Maybe It’s Not Your Battery: What Can a Bad Engine Ground Cause?

If your vehicle has trouble starting or if certain electrical elements aren’t working properly, you might think your battery is at fault. However, there is another major component of your automobile that might be broken or malfunctioning: the engine ground.

A bad engine ground can produce multiple symptoms that range from a nuisance to making your car undrivable. Here’s how you might know if you have a broken ground cable and what to do if you believe that’s the root of your problems.

Image by StockSnap from Pixabay

What Is the Engine Ground in a Car or Truck?

The engine ground in your vehicle can go by several different names:

  • Ground cable
  • Engine ground cable
  • Ground wire
  • Negative battery cable
  • Ground strap

This part is an essential element of your vehicle’s electrical system. It runs between the chassis and the battery’s negative terminal. (A second ground strap lies between the engine and the body.)

Any electrical current used in your vehicle runs through the ground cable. As a ground, it dissipates electrical charges and helps prevent dangerous electrical shock.

Bad Engine Block Ground Symptoms

What can a bad engine ground cause? You name it! Any of these problems, individually or sometimes in combination, could be caused by a faulty engine ground:

Vehicle won’t start

One key symptom of a bad engine ground is a vehicle that won’t start or only starts intermittently. It’s easy to blame the battery, the alternator, or the starter, but a faulty ground cable is a feasible cause.

Wear on battery

Because your car or truck won’t start reliably, you may be jump-starting it often. That, plus uncontrolled electrical current, could be putting strain on what was a perfectly good battery. When tested, it may be low on power, or you may be told you need to prematurely replace a battery.

Flickering or dimming lights

Just like when you have low electrical power in your house or loose wires in your home’s electrical system, you can have vehicle lights that flicker or dim with a bad engine ground. This includes headlights, tail lights, brake lights, and dome lights inside the automobile.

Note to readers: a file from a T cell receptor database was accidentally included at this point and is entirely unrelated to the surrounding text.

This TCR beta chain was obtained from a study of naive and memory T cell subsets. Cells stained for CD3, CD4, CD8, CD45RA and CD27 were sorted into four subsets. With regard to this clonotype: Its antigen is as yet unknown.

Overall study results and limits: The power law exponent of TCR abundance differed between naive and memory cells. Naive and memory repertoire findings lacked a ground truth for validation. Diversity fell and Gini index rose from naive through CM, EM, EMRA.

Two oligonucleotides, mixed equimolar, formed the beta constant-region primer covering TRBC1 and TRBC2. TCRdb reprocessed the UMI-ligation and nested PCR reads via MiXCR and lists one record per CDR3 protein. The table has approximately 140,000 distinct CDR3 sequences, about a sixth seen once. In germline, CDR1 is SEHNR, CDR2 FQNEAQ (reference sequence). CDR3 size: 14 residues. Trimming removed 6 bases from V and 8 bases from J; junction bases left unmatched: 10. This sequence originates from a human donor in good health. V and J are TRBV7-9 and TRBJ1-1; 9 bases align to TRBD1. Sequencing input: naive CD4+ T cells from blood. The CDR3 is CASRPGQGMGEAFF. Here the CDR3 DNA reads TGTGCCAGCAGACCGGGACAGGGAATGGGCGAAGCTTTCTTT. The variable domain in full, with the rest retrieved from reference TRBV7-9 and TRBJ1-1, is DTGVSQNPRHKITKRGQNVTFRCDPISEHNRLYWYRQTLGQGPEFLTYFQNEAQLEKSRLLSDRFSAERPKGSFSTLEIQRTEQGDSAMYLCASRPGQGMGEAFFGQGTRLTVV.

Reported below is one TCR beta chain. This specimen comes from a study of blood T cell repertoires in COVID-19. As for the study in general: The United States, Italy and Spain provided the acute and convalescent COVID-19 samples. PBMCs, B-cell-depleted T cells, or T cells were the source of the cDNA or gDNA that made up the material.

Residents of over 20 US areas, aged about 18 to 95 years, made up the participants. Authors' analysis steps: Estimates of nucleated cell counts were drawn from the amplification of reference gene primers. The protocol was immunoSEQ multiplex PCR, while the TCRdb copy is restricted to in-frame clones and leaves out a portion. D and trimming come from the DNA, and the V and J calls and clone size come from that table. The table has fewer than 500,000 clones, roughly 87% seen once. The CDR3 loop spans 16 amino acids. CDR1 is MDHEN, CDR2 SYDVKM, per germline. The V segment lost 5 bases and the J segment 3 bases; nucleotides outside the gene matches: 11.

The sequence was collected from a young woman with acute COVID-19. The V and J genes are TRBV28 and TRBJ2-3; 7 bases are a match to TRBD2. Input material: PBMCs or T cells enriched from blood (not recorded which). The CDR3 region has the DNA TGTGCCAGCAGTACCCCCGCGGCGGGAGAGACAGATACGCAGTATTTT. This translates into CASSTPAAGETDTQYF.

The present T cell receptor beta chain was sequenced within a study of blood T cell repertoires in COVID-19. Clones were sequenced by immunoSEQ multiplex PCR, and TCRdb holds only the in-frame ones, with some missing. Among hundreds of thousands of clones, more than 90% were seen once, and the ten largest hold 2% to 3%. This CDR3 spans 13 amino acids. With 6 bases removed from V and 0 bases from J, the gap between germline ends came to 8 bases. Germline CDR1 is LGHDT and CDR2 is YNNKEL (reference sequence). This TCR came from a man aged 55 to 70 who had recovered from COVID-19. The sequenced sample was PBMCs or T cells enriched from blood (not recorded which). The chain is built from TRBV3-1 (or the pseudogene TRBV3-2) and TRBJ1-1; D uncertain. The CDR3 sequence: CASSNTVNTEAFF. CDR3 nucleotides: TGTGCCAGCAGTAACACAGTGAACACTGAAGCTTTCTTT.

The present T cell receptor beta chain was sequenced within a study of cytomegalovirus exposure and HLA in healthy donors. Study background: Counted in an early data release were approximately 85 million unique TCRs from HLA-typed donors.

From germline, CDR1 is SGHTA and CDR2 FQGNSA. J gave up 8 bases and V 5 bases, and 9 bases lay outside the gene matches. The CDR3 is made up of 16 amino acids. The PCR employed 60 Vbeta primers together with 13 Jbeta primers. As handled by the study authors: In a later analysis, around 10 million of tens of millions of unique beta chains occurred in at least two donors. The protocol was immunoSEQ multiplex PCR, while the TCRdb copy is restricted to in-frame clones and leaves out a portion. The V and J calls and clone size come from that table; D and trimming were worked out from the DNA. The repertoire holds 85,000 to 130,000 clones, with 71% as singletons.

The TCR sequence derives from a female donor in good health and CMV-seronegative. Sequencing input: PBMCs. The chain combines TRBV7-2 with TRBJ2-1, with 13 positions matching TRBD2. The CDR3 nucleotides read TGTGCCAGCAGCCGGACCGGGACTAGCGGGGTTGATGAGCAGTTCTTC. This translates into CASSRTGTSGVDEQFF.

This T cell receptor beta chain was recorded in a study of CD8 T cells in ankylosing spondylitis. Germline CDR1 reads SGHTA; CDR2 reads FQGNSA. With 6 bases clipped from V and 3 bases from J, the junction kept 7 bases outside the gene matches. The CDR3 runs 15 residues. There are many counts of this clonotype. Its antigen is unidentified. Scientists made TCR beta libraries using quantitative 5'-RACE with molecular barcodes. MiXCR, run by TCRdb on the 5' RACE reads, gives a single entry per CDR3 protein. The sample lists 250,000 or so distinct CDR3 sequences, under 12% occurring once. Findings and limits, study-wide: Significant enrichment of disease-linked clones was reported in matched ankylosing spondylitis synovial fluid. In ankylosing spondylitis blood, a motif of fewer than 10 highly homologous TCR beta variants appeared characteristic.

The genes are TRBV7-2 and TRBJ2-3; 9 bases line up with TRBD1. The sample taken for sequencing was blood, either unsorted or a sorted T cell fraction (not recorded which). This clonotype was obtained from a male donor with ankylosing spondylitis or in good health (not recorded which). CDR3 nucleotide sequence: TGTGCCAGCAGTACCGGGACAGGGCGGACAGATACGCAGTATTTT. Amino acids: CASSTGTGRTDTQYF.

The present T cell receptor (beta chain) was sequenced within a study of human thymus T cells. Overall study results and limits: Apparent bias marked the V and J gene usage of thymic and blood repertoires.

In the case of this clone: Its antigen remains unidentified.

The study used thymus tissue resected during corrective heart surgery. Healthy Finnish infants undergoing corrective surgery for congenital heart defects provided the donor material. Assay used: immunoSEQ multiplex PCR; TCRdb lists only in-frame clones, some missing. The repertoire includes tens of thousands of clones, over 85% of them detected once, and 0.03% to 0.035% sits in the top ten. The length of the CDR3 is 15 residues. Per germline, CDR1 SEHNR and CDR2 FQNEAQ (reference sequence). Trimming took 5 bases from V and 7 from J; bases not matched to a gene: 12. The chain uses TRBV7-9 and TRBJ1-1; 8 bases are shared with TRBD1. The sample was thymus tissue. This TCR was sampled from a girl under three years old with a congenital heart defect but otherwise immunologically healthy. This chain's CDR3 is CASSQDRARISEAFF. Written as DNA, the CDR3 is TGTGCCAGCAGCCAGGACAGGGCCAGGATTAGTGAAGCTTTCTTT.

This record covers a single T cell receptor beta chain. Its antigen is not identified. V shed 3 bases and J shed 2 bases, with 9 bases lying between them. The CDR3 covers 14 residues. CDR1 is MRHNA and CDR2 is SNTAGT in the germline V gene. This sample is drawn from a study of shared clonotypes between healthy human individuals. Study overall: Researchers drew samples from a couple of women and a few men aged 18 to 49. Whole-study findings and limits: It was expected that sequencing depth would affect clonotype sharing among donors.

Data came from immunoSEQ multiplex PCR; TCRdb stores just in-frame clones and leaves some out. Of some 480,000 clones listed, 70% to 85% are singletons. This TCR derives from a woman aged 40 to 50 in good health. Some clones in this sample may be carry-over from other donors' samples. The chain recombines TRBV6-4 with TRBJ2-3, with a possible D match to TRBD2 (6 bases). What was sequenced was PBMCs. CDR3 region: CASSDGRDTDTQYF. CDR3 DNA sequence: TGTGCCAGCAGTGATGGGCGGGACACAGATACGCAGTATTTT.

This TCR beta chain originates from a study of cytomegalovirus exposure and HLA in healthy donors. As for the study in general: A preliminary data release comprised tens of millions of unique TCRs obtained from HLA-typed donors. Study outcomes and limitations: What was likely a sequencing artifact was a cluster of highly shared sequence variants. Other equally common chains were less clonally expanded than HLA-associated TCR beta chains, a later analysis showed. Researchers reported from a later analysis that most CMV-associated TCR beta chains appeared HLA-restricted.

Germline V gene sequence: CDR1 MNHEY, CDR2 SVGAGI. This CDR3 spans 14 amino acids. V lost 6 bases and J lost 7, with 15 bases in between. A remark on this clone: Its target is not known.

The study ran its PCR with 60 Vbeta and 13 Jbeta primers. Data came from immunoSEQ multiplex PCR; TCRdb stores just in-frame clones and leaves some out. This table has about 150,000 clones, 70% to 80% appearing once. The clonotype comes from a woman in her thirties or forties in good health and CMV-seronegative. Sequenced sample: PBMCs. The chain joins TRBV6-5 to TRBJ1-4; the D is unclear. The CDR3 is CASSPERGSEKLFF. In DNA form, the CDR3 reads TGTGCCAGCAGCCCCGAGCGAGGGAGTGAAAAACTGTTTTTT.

Malfunctioning electrical components

Other components of the vehicle that rely on electrical power supply are likely to be affected by a faulty ground cable too. Examples include:

  • Radio and sound system
  • GPS navigation
  • Heating and air conditioning
  • Power window function
  • Cruise control
  • Horn
  • Power steering
  • Dashboard gauges
  • Windshield wipers

While being without your radio or cruise control is more of a nuisance, problems with your power steering, dashboard control panel, wipers, and horn affect safety.

Poor fuel efficiency

Your fuel delivery system may also be influenced by a bad ground strap. Therefore, you might be making more trips to the pump than you normally do.

Engine misfiring

Disruption of the ignition system may also cause engine malfunction. Misfiring is common, as is stalling and strange idling problems. This poses undue wear on the engine, which you want to avoid. Obviously, stalling can put you, a family driver, or an employee at risk of an accident.

Buzzing and crackling noises

Any time you have electrical current problems — whether in your home or in your car — you can often hear it. With a bad ground cable, you might notice electrical noise in the vicinity of the engine or electrical components. Crackling and buzzing are indicative of excess (uncontrolled through proper resistance) electricity or gaps in wiring associated with a loose cable.

What Causes a Ground Strap to Break or Malfunction?

There are a couple of reasons a ground strap can fail on you. Often, it’s a case of wear and tear with older vehicles or those that take a lot of abuse, like fleet and work vehicles or cars used for long daily commutes.

If you frequently drive on bumpy terrain, the ground cable attachment can also come loose. This gives the impression of a broken ground.

Ocean air (common here in Vancouver, BC) and road salt used across Canada can also cause corrosion of metal parts, including the ground cable. If you’ve had other problems due to this phenomenon, it wouldn’t be unusual for corrosion to affect your ground strap as well.

Sometimes the ground cable can be worn, loosened, or broken by animals that get under the hood. Mice, chipmunks, rats, and squirrels often take refuge in vehicles in cold weather. Look for chewed wires or insulation in other parts of the van or car too.

Fixing a Broken Ground Strap Is NOT a Do-It-Yourself Project

You might be able to look under the hood and see the ground broken. However, this doesn’t mean repairing the ground cable is a DIY job. Especially when dealing with electrical components, it’s best to have the wire replaced by a professional.

First, there’s the risk of electrical shock if you try to install a new ground cable yourself. Second, if you don’t do the job correctly, you could permanently damage electrical components in your car or truck. Is your vehicle still under warranty? You would likely void the warranty by putting in a new cable yourself.

Don’t try to drive with a bad ground cable, particularly given the safety concerns raised above. Make an appointment with your mechanic as soon as possible, both to fix the ground issue and to protect other elements of your vehicle from further damage.